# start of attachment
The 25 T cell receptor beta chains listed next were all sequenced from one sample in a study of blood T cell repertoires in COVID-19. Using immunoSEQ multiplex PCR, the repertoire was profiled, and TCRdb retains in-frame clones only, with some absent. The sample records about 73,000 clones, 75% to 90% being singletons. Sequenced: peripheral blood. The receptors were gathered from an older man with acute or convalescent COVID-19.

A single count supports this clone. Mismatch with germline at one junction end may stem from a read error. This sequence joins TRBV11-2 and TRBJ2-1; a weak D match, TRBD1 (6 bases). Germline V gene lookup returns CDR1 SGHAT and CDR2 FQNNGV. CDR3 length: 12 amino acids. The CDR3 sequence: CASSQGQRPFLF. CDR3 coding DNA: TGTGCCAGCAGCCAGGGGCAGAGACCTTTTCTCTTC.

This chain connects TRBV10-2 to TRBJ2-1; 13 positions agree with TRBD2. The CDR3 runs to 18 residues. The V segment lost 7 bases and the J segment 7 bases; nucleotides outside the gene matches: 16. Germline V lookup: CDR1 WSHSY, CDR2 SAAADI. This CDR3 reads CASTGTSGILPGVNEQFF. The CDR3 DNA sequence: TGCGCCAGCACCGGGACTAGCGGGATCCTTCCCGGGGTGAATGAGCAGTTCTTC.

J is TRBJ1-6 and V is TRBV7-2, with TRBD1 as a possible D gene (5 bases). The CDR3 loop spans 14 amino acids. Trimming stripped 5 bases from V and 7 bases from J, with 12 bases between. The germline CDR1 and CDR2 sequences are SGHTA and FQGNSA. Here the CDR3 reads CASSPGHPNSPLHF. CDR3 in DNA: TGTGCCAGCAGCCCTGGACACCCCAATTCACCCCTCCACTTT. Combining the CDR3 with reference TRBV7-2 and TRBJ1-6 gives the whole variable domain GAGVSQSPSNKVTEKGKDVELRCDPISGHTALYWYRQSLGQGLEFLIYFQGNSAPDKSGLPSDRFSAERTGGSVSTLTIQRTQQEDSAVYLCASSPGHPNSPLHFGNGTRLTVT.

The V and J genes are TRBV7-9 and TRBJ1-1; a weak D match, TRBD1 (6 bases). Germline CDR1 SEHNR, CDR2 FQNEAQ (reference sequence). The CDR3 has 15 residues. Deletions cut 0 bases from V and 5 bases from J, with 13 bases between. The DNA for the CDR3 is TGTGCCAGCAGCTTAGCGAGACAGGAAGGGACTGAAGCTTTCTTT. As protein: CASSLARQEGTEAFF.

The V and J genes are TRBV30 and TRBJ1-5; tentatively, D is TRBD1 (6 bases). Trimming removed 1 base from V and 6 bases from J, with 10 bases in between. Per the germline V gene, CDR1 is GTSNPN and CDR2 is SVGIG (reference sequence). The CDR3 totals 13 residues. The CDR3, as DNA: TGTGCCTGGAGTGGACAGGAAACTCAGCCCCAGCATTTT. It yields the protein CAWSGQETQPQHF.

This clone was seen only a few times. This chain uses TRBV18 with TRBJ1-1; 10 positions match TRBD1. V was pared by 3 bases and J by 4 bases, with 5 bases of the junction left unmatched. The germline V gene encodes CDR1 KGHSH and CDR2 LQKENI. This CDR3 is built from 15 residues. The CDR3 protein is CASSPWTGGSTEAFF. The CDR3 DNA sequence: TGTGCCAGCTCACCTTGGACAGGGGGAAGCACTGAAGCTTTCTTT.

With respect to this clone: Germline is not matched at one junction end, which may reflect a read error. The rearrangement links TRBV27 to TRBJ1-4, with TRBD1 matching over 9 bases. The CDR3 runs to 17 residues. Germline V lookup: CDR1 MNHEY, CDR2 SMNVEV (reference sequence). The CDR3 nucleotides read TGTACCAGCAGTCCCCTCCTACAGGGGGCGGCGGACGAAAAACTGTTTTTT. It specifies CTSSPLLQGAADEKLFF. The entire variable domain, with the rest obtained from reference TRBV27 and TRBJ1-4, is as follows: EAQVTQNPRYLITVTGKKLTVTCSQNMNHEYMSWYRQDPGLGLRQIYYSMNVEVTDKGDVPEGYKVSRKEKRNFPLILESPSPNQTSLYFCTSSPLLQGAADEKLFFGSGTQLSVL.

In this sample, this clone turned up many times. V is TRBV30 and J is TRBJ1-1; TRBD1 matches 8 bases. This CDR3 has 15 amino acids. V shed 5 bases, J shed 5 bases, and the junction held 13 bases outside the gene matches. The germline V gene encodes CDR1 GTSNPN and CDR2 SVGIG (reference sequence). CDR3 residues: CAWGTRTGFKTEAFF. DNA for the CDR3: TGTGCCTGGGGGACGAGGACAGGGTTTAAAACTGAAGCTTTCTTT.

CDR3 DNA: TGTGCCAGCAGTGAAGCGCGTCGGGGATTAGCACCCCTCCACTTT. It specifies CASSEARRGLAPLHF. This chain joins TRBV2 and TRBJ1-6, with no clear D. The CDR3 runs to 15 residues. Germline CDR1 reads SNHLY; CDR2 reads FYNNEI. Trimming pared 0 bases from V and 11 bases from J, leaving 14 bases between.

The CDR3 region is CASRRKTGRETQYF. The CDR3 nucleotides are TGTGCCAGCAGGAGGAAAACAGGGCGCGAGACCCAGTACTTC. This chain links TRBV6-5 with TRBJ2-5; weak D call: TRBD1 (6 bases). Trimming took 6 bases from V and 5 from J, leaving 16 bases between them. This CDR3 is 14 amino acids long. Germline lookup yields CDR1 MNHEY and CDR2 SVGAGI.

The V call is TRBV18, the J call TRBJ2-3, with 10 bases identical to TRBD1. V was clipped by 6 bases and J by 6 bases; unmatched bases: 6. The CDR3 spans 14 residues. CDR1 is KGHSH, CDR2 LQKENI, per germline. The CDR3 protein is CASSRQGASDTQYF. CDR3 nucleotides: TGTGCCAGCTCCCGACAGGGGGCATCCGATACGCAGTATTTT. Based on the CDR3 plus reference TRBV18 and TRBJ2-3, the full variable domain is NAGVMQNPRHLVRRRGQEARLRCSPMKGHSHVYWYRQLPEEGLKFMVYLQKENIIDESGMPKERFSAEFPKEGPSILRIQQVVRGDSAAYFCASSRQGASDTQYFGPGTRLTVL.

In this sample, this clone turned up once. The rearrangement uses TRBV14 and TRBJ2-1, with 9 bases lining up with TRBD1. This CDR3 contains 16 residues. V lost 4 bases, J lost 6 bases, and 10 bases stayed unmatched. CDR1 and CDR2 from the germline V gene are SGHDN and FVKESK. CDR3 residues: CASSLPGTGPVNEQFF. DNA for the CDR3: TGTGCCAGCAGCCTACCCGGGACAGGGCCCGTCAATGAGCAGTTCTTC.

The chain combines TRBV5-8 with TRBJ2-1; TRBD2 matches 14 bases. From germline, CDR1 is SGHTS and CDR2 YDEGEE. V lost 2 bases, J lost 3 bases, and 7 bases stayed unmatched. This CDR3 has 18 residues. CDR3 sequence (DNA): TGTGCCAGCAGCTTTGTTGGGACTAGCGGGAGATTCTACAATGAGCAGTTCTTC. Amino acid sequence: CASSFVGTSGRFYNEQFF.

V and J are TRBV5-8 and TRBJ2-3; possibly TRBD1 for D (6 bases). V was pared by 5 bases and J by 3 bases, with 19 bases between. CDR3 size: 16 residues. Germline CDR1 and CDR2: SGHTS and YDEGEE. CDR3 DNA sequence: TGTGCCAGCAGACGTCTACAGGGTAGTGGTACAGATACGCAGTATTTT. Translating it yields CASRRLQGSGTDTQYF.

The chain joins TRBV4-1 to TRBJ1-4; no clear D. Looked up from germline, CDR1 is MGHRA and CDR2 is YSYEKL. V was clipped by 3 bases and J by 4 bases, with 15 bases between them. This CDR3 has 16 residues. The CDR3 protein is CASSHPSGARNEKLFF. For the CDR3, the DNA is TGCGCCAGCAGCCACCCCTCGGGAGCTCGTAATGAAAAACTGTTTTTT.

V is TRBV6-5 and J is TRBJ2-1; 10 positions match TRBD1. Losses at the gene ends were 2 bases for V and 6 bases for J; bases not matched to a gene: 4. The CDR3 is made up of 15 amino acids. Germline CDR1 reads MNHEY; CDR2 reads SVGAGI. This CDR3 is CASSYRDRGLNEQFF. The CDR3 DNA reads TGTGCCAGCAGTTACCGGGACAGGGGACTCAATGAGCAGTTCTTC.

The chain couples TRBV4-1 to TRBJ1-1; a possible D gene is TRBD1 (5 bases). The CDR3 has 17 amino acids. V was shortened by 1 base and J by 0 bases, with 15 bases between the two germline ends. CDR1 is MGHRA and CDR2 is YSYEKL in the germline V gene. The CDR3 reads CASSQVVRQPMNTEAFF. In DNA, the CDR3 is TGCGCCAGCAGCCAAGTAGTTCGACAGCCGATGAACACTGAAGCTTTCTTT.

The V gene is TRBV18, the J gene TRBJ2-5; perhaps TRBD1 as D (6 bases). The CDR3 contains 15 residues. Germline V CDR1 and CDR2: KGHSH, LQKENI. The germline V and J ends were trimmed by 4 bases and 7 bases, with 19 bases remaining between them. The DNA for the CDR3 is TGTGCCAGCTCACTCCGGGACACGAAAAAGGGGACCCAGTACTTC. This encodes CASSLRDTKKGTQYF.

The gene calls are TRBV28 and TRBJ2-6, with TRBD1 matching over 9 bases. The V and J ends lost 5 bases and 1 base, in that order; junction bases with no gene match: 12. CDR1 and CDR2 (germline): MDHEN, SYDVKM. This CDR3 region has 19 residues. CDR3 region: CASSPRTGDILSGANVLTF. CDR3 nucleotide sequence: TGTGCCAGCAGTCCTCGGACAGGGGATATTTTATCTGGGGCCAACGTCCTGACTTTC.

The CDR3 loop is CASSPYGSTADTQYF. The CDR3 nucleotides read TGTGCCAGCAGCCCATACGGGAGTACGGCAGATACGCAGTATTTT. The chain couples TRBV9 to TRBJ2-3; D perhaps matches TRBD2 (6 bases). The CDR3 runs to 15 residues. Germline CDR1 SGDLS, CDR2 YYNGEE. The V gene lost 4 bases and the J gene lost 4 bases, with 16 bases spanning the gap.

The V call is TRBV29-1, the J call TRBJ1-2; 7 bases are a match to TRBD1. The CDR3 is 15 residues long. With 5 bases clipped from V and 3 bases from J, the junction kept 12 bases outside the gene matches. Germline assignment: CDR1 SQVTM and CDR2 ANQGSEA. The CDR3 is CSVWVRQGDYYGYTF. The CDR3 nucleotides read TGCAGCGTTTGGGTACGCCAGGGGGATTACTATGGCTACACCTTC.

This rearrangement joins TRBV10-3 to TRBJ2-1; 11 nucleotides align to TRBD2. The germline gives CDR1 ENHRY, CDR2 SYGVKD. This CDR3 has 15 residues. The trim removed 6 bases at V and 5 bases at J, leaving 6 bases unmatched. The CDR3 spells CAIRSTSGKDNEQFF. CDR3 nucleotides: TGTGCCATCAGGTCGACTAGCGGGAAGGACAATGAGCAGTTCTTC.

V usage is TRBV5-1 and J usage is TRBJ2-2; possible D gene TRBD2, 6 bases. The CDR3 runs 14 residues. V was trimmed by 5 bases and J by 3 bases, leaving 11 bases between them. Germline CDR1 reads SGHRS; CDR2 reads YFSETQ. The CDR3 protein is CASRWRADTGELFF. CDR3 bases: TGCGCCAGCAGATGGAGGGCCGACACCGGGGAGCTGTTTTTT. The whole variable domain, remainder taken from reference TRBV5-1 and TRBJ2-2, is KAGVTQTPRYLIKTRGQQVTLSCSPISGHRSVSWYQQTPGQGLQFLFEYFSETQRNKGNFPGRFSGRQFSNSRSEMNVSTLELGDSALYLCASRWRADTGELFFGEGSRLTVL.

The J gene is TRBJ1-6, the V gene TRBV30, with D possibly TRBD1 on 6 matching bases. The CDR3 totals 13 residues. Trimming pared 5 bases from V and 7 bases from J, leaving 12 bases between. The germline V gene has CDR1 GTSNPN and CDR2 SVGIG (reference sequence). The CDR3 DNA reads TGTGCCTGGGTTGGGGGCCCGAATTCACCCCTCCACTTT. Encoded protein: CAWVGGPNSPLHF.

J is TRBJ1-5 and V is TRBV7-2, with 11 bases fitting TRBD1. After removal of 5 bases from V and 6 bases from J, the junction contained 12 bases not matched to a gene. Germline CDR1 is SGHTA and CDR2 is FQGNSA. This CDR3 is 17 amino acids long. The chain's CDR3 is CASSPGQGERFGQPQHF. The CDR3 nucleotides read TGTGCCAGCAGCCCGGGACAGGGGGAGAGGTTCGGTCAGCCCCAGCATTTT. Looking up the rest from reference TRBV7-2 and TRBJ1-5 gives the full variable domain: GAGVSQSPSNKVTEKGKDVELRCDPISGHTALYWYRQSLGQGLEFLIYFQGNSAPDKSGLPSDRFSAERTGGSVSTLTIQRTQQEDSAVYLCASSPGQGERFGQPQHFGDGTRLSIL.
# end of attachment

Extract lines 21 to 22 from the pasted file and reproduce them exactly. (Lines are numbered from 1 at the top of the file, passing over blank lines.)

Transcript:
The CDR3 loop is CASSPYGSTADTQYF. The CDR3 nucleotides read TGTGCCAGCAGCCCATACGGGAGTACGGCAGATACGCAGTATTTT. The chain couples TRBV9 to TRBJ2-3; D perhaps matches TRBD2 (6 bases). The CDR3 runs to 15 residues. Germline CDR1 SGDLS, CDR2 YYNGEE. The V gene lost 4 bases and the J gene lost 4 bases, with 16 bases spanning the gap.

The V call is TRBV29-1, the J call TRBJ1-2; 7 bases are a match to TRBD1. The CDR3 is 15 residues long. With 5 bases clipped from V and 3 bases from J, the junction kept 12 bases outside the gene matches. Germline assignment: CDR1 SQVTM and CDR2 ANQGSEA. The CDR3 is CSVWVRQGDYYGYTF. The CDR3 nucleotides read TGCAGCGTTTGGGTACGCCAGGGGGATTACTATGGCTACACCTTC.